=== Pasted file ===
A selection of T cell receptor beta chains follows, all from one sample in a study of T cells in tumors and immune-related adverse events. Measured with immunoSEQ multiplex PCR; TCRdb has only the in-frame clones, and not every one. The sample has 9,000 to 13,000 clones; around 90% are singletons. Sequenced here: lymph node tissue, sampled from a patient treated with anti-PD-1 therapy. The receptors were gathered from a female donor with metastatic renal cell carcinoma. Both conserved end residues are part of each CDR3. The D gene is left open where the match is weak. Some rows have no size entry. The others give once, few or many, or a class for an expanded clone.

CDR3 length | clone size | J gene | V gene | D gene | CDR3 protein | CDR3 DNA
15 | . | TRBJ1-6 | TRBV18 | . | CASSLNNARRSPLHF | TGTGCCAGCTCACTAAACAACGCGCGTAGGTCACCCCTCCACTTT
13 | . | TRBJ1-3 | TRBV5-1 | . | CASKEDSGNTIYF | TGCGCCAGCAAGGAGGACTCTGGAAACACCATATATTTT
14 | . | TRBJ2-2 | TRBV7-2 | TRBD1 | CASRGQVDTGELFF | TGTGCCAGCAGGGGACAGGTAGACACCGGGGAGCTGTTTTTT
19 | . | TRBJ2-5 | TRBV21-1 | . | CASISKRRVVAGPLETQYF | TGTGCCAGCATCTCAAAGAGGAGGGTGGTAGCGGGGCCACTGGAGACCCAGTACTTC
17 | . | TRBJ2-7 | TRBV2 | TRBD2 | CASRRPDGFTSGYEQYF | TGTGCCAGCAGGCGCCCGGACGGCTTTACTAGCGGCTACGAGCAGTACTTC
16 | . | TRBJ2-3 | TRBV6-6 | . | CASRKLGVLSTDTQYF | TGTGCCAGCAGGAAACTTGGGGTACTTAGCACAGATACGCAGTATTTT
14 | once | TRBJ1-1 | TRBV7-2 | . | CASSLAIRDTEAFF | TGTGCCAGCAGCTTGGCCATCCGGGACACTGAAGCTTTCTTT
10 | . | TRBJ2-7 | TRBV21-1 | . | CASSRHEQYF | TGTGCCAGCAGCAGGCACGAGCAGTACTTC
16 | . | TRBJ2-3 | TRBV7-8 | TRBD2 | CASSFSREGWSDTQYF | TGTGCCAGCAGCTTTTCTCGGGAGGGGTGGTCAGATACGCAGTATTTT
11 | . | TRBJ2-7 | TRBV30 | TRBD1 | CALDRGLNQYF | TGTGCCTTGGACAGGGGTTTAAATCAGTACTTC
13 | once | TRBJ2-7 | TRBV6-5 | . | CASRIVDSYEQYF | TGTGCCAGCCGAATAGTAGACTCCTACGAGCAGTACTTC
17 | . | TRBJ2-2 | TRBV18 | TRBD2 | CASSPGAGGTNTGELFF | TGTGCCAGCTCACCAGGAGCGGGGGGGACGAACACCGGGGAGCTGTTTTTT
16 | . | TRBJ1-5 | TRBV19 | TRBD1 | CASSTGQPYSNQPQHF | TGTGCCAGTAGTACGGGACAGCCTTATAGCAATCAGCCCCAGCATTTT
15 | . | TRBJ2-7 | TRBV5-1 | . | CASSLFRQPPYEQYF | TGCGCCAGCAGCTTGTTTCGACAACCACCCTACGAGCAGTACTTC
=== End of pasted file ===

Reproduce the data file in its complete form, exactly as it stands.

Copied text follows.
A selection of T cell receptor beta chains follows, all from one sample in a study of T cells in tumors and immune-related adverse events. Measured with immunoSEQ multiplex PCR; TCRdb has only the in-frame clones, and not every one. The sample has 9,000 to 13,000 clones; around 90% are singletons. Sequenced here: lymph node tissue, sampled from a patient treated with anti-PD-1 therapy. The receptors were gathered from a female donor with metastatic renal cell carcinoma. Both conserved end residues are part of each CDR3. The D gene is left open where the match is weak. Some rows have no size entry. The others give once, few or many, or a class for an expanded clone.

CDR3 length | clone size | J gene | V gene | D gene | CDR3 protein | CDR3 DNA
15 | . | TRBJ1-6 | TRBV18 | . | CASSLNNARRSPLHF | TGTGCCAGCTCACTAAACAACGCGCGTAGGTCACCCCTCCACTTT
13 | . | TRBJ1-3 | TRBV5-1 | . | CASKEDSGNTIYF | TGCGCCAGCAAGGAGGACTCTGGAAACACCATATATTTT
14 | . | TRBJ2-2 | TRBV7-2 | TRBD1 | CASRGQVDTGELFF | TGTGCCAGCAGGGGACAGGTAGACACCGGGGAGCTGTTTTTT
19 | . | TRBJ2-5 | TRBV21-1 | . | CASISKRRVVAGPLETQYF | TGTGCCAGCATCTCAAAGAGGAGGGTGGTAGCGGGGCCACTGGAGACCCAGTACTTC
17 | . | TRBJ2-7 | TRBV2 | TRBD2 | CASRRPDGFTSGYEQYF | TGTGCCAGCAGGCGCCCGGACGGCTTTACTAGCGGCTACGAGCAGTACTTC
16 | . | TRBJ2-3 | TRBV6-6 | . | CASRKLGVLSTDTQYF | TGTGCCAGCAGGAAACTTGGGGTACTTAGCACAGATACGCAGTATTTT
14 | once | TRBJ1-1 | TRBV7-2 | . | CASSLAIRDTEAFF | TGTGCCAGCAGCTTGGCCATCCGGGACACTGAAGCTTTCTTT
10 | . | TRBJ2-7 | TRBV21-1 | . | CASSRHEQYF | TGTGCCAGCAGCAGGCACGAGCAGTACTTC
16 | . | TRBJ2-3 | TRBV7-8 | TRBD2 | CASSFSREGWSDTQYF | TGTGCCAGCAGCTTTTCTCGGGAGGGGTGGTCAGATACGCAGTATTTT
11 | . | TRBJ2-7 | TRBV30 | TRBD1 | CALDRGLNQYF | TGTGCCTTGGACAGGGGTTTAAATCAGTACTTC
13 | once | TRBJ2-7 | TRBV6-5 | . | CASRIVDSYEQYF | TGTGCCAGCCGAATAGTAGACTCCTACGAGCAGTACTTC
17 | . | TRBJ2-2 | TRBV18 | TRBD2 | CASSPGAGGTNTGELFF | TGTGCCAGCTCACCAGGAGCGGGGGGGACGAACACCGGGGAGCTGTTTTTT
16 | . | TRBJ1-5 | TRBV19 | TRBD1 | CASSTGQPYSNQPQHF | TGTGCCAGTAGTACGGGACAGCCTTATAGCAATCAGCCCCAGCATTTT
15 | . | TRBJ2-7 | TRBV5-1 | . | CASSLFRQPPYEQYF | TGCGCCAGCAGCTTGTTTCGACAACCACCCTACGAGCAGTACTTC